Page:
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Sunday, July 19 • 8:00pm - 9:00pm
P142: Using reinforcement learning to train biophysically detailed models of visual-motor cortex to play Atari games

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  Haroon Anwar, Salvador Dura-Bernal, Cliff C. Kerr, George L. Chadderdon, William W Lytton, Peter Lakatos, Samuel A. Neymotin
Computational neuroscientists build biophysically detailed models of neurons and neural circuits primarily to understand the origin of dynamics observed in experimental data. Much of these efforts are dedicated to match ensemble activity of the neurons in the modeled brain region while often ignoring multimodal information flow across brain regions and associated behaviors. Although these efforts have led us to improved mechanistic understanding of electrophysiological behavior of diverse types of neurons and neural networks, these approaches fall short of linking detailed models with associated behaviors in a closed-loop setting. In this study, we bridged that gap by developing biophysically detailed multimodal models of brain regions involved in processing visual information, generating motor behaviors and making associations between visual and motor neural representations by deploying reward-based learning mechanisms. We build a simple model of visual cortex receiving topological inputs from the interfaced Atari-game 'pong' environment (provided by the OpenAI’s Gym). This modeled region processed, integrated and relayed visual information about the game environment across the hierarchy of higher order visual areas (V1/V2->V4->IT). As we moved from V1 to IT, the number of neurons in each area decreased whereas the synaptic connections increased. This feature was included in the model to reflect the anatomical convergence suggested in the literature and to have a broader tuning for input features in progression up the visual cortical hierarchy. We used compartmental models of both excitatory and inhibitory neurons interconnected via AMPA (for excitation) or GABA (for inhibition) synapses. The strengths of synaptic connections were adjusted so that the information was reliably transmitted across visual areas. In our motor cortex model, neurons associated with a particular motor action were grouped together and received inputs from all visual areas. For the game Pong, we used two populations of motor neurons, for generating “up” and “down” move commands. All the synapses between visual and motor cortex were plastic, so that the connection strengths could be increased or decreased via reinforcement learning. When an action was generated in the model of motor cortex driven by visual representation of the environment in the model of visual cortex, that action generated a move in the game, which in turn updated the environment and triggered a response to the action: reward (+1), punishment (-1) or no-response (0). These signals drove the reinforcement learning at the synapses between visual cortex and motor cortex by strengthening or weakening them so that the model could learn which actions were rewarding in a given environment. Here we present an exploratory analysis as a proof-of-concept for using biophysically detailed modeling of neural circuits to solve problems that have so far only been tackled using artificial neural networks. We aim to use this framework to further simplify to make it more deep-learning-like and and also to extend the architecture to make it biologically realistic. Comparing the performance of trained models using different architectures will allow us to dissect the mechanisms underlying production of behavior and will bridge the gap between the electrophysiological dynamics of neural circuits and associated behaviors.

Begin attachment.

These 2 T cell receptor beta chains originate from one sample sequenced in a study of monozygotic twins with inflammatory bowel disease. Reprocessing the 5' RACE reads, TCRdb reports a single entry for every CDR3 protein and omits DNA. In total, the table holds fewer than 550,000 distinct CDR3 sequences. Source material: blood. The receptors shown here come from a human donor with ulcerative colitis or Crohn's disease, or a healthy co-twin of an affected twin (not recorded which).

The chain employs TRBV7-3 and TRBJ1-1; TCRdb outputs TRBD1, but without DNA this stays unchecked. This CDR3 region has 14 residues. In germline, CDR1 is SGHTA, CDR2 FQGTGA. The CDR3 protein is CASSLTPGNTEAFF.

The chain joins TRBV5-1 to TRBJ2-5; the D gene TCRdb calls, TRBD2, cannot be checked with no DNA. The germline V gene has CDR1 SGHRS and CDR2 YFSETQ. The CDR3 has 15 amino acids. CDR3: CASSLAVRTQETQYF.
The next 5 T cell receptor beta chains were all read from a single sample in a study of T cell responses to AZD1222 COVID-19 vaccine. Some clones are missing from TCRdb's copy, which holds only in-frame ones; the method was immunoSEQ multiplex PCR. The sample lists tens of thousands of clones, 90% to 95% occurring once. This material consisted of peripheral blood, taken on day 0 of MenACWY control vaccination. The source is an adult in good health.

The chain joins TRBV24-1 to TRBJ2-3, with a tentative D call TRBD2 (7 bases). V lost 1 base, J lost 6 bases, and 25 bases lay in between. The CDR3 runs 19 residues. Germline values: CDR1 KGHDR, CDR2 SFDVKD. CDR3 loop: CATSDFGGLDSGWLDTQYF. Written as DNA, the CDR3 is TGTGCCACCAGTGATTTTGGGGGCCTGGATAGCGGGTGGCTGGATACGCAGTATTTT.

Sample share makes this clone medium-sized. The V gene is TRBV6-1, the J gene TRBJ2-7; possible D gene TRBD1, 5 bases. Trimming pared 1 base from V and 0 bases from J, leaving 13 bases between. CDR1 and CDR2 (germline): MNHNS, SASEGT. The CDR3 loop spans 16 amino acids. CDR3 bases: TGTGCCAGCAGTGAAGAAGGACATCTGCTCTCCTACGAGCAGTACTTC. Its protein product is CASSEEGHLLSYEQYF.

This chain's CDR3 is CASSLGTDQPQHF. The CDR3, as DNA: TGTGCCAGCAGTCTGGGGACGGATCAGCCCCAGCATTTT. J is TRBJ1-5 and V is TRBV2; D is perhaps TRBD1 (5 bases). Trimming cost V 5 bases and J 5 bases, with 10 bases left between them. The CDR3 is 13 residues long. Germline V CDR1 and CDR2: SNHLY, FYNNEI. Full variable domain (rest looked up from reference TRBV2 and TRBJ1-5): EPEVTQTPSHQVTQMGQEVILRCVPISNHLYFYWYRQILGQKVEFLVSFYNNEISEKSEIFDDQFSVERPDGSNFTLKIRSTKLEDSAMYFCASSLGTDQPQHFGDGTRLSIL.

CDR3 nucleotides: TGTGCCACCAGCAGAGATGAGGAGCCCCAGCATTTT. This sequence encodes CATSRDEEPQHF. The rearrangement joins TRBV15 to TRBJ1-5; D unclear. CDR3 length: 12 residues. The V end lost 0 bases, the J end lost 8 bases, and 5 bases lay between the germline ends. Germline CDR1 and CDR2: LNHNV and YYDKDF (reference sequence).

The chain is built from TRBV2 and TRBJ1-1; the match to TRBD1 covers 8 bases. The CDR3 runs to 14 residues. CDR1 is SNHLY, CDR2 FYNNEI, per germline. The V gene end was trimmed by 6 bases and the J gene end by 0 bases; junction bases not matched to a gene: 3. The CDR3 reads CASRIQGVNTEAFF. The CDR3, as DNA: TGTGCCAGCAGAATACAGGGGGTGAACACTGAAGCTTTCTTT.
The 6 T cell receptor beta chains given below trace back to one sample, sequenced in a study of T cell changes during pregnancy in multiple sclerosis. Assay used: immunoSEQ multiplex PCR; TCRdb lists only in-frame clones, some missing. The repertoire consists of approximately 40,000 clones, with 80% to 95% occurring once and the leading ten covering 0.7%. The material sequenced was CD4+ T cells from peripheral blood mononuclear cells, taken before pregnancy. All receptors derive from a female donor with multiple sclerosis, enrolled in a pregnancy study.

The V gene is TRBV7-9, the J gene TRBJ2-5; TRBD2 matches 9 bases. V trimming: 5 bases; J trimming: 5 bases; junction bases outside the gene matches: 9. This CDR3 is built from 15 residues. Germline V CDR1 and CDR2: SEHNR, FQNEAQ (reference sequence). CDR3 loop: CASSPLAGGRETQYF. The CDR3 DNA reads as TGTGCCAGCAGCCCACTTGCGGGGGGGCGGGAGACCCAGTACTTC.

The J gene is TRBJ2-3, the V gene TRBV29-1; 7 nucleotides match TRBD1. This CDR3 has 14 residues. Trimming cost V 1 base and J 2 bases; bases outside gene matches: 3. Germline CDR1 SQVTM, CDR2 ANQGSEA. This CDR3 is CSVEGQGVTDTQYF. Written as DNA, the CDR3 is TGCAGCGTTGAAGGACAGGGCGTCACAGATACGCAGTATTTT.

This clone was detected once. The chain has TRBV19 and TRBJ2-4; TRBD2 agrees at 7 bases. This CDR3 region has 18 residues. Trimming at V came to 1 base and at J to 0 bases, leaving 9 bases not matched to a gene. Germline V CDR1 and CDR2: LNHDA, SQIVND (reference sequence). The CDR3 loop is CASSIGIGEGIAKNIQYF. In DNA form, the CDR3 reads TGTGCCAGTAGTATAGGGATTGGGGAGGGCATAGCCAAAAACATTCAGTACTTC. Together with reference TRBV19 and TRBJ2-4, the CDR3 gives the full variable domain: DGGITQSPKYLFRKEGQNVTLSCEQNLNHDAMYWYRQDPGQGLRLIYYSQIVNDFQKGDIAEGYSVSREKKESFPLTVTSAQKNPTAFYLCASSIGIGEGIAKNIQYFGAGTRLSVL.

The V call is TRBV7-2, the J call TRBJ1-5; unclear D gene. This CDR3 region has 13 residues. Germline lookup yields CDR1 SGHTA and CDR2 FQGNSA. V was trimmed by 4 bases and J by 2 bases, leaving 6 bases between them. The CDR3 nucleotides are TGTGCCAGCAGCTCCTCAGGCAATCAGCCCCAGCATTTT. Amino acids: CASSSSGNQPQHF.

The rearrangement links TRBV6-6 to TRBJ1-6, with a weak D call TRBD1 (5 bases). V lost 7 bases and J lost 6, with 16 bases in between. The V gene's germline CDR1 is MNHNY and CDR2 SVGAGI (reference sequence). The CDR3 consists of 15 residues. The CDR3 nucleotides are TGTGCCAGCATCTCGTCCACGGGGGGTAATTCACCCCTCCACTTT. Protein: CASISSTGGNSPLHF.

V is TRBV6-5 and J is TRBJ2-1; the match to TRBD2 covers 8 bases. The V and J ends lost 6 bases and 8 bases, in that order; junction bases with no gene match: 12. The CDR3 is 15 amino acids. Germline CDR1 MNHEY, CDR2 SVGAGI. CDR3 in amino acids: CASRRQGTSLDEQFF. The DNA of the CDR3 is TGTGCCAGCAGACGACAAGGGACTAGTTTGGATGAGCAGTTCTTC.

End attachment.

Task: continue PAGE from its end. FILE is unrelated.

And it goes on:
Speakers
HA

Haroon Anwar

Nathan Kline Institute for Psychiatric Research


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Sunday July 19, 2020 8:00pm - 9:00pm CEST
Slot 19